Sunday, March 18, 2018

Life Itself

Good Sunday evening. 

I begin with an update on all the adjustments in our lives. Last week I told you Trey had eye surgery, & last week we also began our journey with Reagan's new insulin pump. Things are going well on both fronts. Trey returned to the eye doctor Friday morning, & the doctor informed him his eyes are progressing nicely. He is officially no longer blind as a bat.

The first week with the new pump was not without a few hiccups, but that is to be expected. It is equipped with a variety of alarms. I have set it to alarm when she's running low. It also alarms if it feels it is not properly receiving a signal from the sensor that continually transmits her blood sugar to the pump. It alarms when the insulin in the pump is running low. Once I've learned the ins & outs of the pump, I will set some of these alarms to silent, meaning the screen will display the message, but Reagan won't be embarrassed in front of her classmates because she is beeping. The low alarm will stay on during the night, but I may turn off the sound during the day, at least while she's at school. She is a champ about alerting her teacher to lows, so it's while she sleeps that I really want the low alarm to sing for me.

We are still operating the pump in manual mode. I don't yet know when we'll transition to auto mode. We have to meet with a trainer to do this, & that training will take place in Jackson. There are a handful of schedules to coordinate, so for now I am thrilled to have the new pump. Even in manual mode the pump is quite exciting considering the CGM feature. CGM  = continuous glucose monitor. Go ahead & commit that to memory because this is not the last time I'll make that reference. Essentially, so long as the sensor is functioning properly, Reagan's number is continually displayed on her pump screen. I will likely dedicate a blog to how happy this makes me & how it is changing our lives, so at this time I will say no more.

As for me, I am not adjusting to the time change well. I am okay with the extra daylight in the evenings. I have more time to exercise at night once all my chores are done. However, I try to then go to sleep around ten, & my body (already alert from the exercising) thinks it is nine o'clock & is like, Yeah, hahaha, no.

Last week it was usually around midnight before I nodded off, & when the first alarm buzzes shortly after five am, well, even coffee often doesn't do the trick, & they frown on me drinking anything stronger while teaching. I do okay Monday & Tuesday. By the end of the week, the sleep deficit is mounting. Five or six hours of sleep coming off a weekend of good sleep is one thing. Five or six hours of sleep for consecutive nights adds up to a sleep deficit of about eight to nine hours, meaning I usually drag myself to school on Friday feeling like I've been robbed of an entire night of sleep. Now that I've taken the time to do that math, this all makes so much sense.

If you're curious, no, we are not on Spring Break this week. Spring Break is still not here. In a week's time you'll likely hear from me, & I will be full of glee because Spring Break will finally be upon us. The kids have school all week this week, & I have a four-day work week. The high school students begin their Spring Break a day earlier than everyone else. They have been released from school Friday so that they might prepare their faces, hair, & bodies for their Junior/Senior Banquet Friday night.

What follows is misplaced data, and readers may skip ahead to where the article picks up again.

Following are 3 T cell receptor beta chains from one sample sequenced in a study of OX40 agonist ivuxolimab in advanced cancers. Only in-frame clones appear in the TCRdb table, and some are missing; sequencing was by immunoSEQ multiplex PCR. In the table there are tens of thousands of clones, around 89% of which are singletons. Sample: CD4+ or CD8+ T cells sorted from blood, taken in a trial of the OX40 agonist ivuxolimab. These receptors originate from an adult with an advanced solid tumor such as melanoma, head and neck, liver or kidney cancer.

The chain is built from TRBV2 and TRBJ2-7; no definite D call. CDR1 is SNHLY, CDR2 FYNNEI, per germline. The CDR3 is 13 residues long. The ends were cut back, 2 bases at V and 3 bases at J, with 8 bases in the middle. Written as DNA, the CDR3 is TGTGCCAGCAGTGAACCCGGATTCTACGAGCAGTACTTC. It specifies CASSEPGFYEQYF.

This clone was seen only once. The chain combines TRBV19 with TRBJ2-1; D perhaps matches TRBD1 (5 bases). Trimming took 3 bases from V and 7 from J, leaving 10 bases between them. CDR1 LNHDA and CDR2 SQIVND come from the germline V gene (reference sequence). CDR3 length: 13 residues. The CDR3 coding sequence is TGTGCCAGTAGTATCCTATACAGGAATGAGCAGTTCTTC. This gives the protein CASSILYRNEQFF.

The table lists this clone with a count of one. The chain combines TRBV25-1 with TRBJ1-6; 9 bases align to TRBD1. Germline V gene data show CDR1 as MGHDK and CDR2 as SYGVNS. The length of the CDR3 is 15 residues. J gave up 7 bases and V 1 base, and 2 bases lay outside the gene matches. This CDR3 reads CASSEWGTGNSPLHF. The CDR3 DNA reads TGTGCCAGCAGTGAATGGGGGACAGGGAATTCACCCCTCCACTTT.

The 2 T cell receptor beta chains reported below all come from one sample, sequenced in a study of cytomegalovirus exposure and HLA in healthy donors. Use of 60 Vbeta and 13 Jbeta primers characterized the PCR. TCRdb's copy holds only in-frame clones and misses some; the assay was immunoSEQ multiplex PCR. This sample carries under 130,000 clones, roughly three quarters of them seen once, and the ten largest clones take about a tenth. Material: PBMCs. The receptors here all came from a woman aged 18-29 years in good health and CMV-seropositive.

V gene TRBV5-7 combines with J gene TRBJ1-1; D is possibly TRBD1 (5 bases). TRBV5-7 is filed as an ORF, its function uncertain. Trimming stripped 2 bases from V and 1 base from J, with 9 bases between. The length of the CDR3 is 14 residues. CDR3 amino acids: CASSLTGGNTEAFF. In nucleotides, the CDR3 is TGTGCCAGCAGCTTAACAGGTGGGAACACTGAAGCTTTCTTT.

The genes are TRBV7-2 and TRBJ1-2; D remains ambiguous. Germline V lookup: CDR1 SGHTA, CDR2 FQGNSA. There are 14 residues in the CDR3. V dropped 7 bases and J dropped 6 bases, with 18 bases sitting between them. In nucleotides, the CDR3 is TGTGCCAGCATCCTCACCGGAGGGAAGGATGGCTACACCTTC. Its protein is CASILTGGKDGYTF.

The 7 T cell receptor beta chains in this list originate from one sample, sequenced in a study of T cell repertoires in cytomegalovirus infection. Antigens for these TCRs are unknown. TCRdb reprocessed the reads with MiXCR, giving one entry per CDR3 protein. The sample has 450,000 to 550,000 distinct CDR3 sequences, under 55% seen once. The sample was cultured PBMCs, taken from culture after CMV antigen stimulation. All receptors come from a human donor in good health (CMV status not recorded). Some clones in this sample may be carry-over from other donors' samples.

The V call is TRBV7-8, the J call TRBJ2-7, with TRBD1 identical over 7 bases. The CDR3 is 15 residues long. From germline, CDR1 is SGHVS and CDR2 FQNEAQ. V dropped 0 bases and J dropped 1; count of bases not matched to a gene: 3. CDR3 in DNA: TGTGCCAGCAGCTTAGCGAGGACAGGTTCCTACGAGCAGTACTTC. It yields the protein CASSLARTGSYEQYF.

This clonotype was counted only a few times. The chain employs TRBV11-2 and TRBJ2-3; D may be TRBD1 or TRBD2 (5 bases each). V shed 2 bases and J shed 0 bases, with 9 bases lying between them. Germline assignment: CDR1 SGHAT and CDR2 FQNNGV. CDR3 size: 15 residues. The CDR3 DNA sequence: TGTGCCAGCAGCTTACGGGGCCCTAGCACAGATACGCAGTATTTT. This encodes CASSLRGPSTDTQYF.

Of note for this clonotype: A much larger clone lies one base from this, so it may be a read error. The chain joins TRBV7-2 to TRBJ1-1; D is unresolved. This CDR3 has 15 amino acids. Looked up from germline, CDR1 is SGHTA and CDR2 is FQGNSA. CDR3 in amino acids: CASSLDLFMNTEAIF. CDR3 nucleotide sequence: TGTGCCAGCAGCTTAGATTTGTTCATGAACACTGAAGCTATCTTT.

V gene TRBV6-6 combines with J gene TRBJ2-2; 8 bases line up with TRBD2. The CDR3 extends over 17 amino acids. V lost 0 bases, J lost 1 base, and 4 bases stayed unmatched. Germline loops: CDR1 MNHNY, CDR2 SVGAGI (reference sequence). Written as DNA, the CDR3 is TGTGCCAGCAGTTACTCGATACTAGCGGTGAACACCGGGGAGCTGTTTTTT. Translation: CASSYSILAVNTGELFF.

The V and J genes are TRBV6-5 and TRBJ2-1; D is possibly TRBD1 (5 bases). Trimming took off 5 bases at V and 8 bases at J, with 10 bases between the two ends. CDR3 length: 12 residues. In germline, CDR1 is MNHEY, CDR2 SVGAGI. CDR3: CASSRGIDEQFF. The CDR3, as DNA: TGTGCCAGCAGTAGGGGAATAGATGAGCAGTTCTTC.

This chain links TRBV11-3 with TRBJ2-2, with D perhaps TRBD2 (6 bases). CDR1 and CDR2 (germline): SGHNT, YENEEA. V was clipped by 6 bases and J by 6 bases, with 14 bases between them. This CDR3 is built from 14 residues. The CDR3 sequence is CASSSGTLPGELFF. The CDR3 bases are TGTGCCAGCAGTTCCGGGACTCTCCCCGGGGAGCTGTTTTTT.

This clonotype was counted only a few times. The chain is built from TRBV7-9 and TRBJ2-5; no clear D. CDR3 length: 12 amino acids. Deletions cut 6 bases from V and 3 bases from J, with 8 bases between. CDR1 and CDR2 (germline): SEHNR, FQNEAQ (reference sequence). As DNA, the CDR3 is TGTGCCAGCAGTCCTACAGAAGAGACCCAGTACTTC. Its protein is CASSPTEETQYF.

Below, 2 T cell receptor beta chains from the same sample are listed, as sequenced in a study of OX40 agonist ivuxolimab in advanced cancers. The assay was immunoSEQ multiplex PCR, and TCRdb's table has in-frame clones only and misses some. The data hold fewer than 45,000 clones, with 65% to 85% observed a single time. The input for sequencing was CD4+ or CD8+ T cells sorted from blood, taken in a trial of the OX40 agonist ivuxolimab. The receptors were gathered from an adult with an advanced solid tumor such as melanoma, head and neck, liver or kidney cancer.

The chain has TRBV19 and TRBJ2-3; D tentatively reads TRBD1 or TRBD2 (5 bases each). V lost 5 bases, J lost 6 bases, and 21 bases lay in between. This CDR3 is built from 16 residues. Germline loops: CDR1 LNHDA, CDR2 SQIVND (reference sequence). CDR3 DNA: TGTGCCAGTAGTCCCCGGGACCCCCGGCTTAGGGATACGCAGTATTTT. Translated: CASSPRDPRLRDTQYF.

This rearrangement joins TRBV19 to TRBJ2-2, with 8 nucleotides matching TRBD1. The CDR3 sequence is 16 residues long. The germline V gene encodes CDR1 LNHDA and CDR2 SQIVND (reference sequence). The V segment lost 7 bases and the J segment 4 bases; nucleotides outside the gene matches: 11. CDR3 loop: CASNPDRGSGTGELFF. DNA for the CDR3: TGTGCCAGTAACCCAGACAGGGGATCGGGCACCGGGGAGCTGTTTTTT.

To answer your burning question, I will probably make an appearance at the banquet. Despite my tendency to snap at them in the morning before I've had my coffee . . . & yeah maybe sometimes after I've had my coffee, despite my forcing them to read Nineteen Eighty-four in this last stretch of their time in high school, & despite my general moodiness & tendency to respond sarcastically to everything, several of my students have told me I have to come, I have to see their dresses, & we have to take some pictures.

Here's the thing. Last year I went to the banquet. I wore a dress, I put on all the eye makeup, the whole bit. I took some decent pictures that I looked at recently with tears in my eyes because I cannot, cannot believe it's been a year since the pictures were taken. I cannot believe the people in the pictures with me are scattered to the wind, about to finish their first year in college. The clench of my heart is a small indication of what it is like to send a child off to college. Let me tell you, I am not, & I will never, ever be ready or in any way emotionally prepared.

It is difficult to shift from seeing people day in & day out, knowing when they're sick, when they're frustrated, when they're elated, etc., to rarely seeing them, to guessing as to how they're doing from the occasional text or passive aggressive tweet. They never return the detailed questionnaires I send them in the mail, which is immensely frustrating. Okay, I'm kidding, obviously. A few questionnaires have been returned.

For the last two years I've taught a young lady who has Type 1 diabetes. She comes in my room announcing her current blood sugar almost daily. I hate knowing I won't see her daily in the fall. I can safely predict I will text her occasionally to pester her about taking care of herself.

So, yes, I am going to go Friday to take some pictures. At this moment I have no idea what I'll wear, but the great thing about being thirty-seven is that I don't care, & no one there will care either. That, my friends, is true freedom.

So, okay, okay. I am crying a little bit again anyway, so let's take a short stroll down memory lane, beginning with these fine people who can eloquently explain the lesson Gatsby teaches us about the dangers of living in the past . . . so just a few pictures.